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Publication numberUS6867567 B2
Publication typeGrant
Application numberUS 10/076,744
Publication dateMar 15, 2005
Filing dateFeb 14, 2002
Priority dateFeb 15, 2001
Fee statusPaid
Also published asCN1391109A, US20020109484
Publication number076744, 10076744, US 6867567 B2, US 6867567B2, US-B2-6867567, US6867567 B2, US6867567B2
InventorsHiroyasu Yokota, Atsushi Sakurai
Original AssigneeSeiko Instruments Inc.
Export CitationBiBTeX, EndNote, RefMan
External Links: USPTO, USPTO Assignment, Espacenet
Battery state monitoring circuit
US 6867567 B2
Abstract
In a battery state monitoring circuit and a battery device using the same, even if a charge inhibiting signal is inputted to a microcomputer control terminal, a lock mode is prevented from occurring in which both a charge control transistor and a discharge control transistor are turned OFF and a battery voltage can not be supplied to a load. A circuit is structured such that even if the charge inhibiting signal is inputted to the microcomputer control terminal, in the case where the overcurrent voltage detection terminal comes to have the overcurrent detection voltage, the charge inhibiting signal of the microcomputer control terminal is cancelled.
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Claims(12)
1. A battery state monitoring circuit for controlling charging and discharging of a secondary battery in a battery device having one or more secondary batteries connected to external connection terminals and a charging switch and a discharging switch connected between the secondary batteries and the external connection terminals, comprising:
an overcharge detection circuit for producing an overcharge signal for turning off the charging switch when the secondary battery is in an overcharged state;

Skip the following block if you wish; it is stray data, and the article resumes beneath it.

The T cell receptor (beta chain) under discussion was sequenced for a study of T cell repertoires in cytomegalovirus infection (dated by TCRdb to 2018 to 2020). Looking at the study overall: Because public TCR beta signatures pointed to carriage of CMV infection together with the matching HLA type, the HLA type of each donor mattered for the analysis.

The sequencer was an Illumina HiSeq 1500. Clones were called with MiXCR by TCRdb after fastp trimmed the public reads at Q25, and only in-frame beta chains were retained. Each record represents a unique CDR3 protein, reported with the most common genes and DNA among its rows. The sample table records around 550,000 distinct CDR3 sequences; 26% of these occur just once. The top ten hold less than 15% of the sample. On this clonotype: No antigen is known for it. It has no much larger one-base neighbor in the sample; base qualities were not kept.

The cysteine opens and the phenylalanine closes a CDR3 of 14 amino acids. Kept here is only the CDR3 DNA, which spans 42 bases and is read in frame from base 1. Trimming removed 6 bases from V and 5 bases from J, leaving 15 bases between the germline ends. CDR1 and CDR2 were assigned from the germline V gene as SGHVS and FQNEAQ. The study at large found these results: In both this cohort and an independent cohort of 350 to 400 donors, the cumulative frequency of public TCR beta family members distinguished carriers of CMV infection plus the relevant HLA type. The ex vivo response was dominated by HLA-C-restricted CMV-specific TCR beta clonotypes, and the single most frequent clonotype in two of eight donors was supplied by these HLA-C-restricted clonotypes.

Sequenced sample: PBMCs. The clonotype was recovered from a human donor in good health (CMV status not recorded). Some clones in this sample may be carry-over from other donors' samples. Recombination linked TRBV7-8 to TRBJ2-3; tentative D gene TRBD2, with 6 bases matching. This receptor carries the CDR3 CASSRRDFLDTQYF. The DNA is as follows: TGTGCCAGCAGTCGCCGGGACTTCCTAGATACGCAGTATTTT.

an overcurrent detection circuit for producing an overcurrent signal for turning off the discharging switch when the secondary battery is in an overcurrent state; and
a circuit for canceling the overcharge signal to turn on the charging switch to permit charging of the secondary battery when the overcurrent state is detected during a period of time when the overcharge signal is being output.
2. A battery state monitoring circuit according to claim 1; further comprising a microcomputer input terminal for receiving an overcharge signal from a microcomputer to inhibit charging of the secondary battery.
3. A battery state monitoring circuit according to claim 2; wherein the circuit for canceling the overcharge signal inhibits the overcharge signal produced by the microcomputer and not the overcharge signal produced by the overcharge detection circuit.
4. A battery state monitoring circuit according to claim 2; wherein the circuit for canceling the overcharge signal comprises an inverter for inverting the overcharge signal output by the microcomputer, a NOR circuit for receiving output signals of the inverter and the overcurrent detection circuit as inputs, and an OR circuit for receiving output signals of the NOR circuit and the overcharge detection circuit as inputs and producing an output signal supplied to the charging switch.
5. A battery state monitoring circuit according to claim 2; wherein the circuit for canceling the overcharge signal comprises a first NOR circuit for receiving an output signal of the overcharge detection circuit and the overcharge signal output by the microcomputer as inputs, a second NOR circuit for receiving output signals of the overcurrent detection circuit and the first NOR circuit as inputs and producing an output signal supplied to the charging switch.
6. A battery state monitoring circuit according to claim 5; further comprising a delay circuit interposed between the output of the second NOR circuit and the charging switch.